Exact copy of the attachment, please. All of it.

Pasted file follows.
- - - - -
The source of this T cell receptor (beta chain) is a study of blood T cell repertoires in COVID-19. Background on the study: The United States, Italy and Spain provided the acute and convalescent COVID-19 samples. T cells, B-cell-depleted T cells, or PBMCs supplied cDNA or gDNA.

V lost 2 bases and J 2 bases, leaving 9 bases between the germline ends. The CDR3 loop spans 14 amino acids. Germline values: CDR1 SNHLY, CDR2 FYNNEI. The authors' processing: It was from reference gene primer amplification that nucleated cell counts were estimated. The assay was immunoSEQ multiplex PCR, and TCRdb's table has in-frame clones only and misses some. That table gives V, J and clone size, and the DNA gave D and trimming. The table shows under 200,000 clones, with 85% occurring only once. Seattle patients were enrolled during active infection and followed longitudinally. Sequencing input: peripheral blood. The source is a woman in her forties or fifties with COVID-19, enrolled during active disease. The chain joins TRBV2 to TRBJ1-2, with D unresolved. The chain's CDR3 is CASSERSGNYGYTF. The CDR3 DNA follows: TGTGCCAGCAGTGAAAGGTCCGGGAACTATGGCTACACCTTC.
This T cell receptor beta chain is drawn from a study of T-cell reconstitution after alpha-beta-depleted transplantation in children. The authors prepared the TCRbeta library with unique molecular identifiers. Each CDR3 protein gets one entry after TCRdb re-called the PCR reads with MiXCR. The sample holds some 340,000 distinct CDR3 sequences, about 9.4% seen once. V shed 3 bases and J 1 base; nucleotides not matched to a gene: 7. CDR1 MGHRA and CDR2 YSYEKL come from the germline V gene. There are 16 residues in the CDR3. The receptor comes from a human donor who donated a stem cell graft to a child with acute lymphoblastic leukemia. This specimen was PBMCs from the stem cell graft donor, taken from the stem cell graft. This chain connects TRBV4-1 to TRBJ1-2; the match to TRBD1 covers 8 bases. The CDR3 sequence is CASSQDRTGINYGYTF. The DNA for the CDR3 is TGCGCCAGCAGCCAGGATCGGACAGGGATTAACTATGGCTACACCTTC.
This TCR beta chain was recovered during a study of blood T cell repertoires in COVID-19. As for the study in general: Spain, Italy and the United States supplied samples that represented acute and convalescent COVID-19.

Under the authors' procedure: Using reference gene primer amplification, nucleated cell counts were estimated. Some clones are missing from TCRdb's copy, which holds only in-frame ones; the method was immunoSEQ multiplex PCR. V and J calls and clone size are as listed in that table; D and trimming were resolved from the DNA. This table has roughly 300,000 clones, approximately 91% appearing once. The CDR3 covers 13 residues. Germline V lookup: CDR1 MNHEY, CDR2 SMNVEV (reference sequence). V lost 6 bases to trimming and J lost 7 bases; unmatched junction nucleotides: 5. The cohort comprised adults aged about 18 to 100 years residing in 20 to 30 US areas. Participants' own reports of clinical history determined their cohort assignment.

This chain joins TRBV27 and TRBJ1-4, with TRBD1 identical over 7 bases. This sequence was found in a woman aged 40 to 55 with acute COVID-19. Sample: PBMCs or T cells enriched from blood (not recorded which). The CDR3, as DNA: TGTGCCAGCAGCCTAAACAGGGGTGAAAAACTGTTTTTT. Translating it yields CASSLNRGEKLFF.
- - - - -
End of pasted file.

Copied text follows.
The source of this T cell receptor (beta chain) is a study of blood T cell repertoires in COVID-19. Background on the study: The United States, Italy and Spain provided the acute and convalescent COVID-19 samples. T cells, B-cell-depleted T cells, or PBMCs supplied cDNA or gDNA.

V lost 2 bases and J 2 bases, leaving 9 bases between the germline ends. The CDR3 loop spans 14 amino acids. Germline values: CDR1 SNHLY, CDR2 FYNNEI. The authors' processing: It was from reference gene primer amplification that nucleated cell counts were estimated. The assay was immunoSEQ multiplex PCR, and TCRdb's table has in-frame clones only and misses some. That table gives V, J and clone size, and the DNA gave D and trimming. The table shows under 200,000 clones, with 85% occurring only once. Seattle patients were enrolled during active infection and followed longitudinally. Sequencing input: peripheral blood. The source is a woman in her forties or fifties with COVID-19, enrolled during active disease. The chain joins TRBV2 to TRBJ1-2, with D unresolved. The chain's CDR3 is CASSERSGNYGYTF. The CDR3 DNA follows: TGTGCCAGCAGTGAAAGGTCCGGGAACTATGGCTACACCTTC.
This T cell receptor beta chain is drawn from a study of T-cell reconstitution after alpha-beta-depleted transplantation in children. The authors prepared the TCRbeta library with unique molecular identifiers. Each CDR3 protein gets one entry after TCRdb re-called the PCR reads with MiXCR. The sample holds some 340,000 distinct CDR3 sequences, about 9.4% seen once. V shed 3 bases and J 1 base; nucleotides not matched to a gene: 7. CDR1 MGHRA and CDR2 YSYEKL come from the germline V gene. There are 16 residues in the CDR3. The receptor comes from a human donor who donated a stem cell graft to a child with acute lymphoblastic leukemia. This specimen was PBMCs from the stem cell graft donor, taken from the stem cell graft. This chain connects TRBV4-1 to TRBJ1-2; the match to TRBD1 covers 8 bases. The CDR3 sequence is CASSQDRTGINYGYTF. The DNA for the CDR3 is TGCGCCAGCAGCCAGGATCGGACAGGGATTAACTATGGCTACACCTTC.
This TCR beta chain was recovered during a study of blood T cell repertoires in COVID-19. As for the study in general: Spain, Italy and the United States supplied samples that represented acute and convalescent COVID-19.

Under the authors' procedure: Using reference gene primer amplification, nucleated cell counts were estimated. Some clones are missing from TCRdb's copy, which holds only in-frame ones; the method was immunoSEQ multiplex PCR. V and J calls and clone size are as listed in that table; D and trimming were resolved from the DNA. This table has roughly 300,000 clones, approximately 91% appearing once. The CDR3 covers 13 residues. Germline V lookup: CDR1 MNHEY, CDR2 SMNVEV (reference sequence). V lost 6 bases to trimming and J lost 7 bases; unmatched junction nucleotides: 5. The cohort comprised adults aged about 18 to 100 years residing in 20 to 30 US areas. Participants' own reports of clinical history determined their cohort assignment.

This chain joins TRBV27 and TRBJ1-4, with TRBD1 identical over 7 bases. This sequence was found in a woman aged 40 to 55 with acute COVID-19. Sample: PBMCs or T cells enriched from blood (not recorded which). The CDR3, as DNA: TGTGCCAGCAGCCTAAACAGGGGTGAAAAACTGTTTTTT. Translating it yields CASSLNRGEKLFF.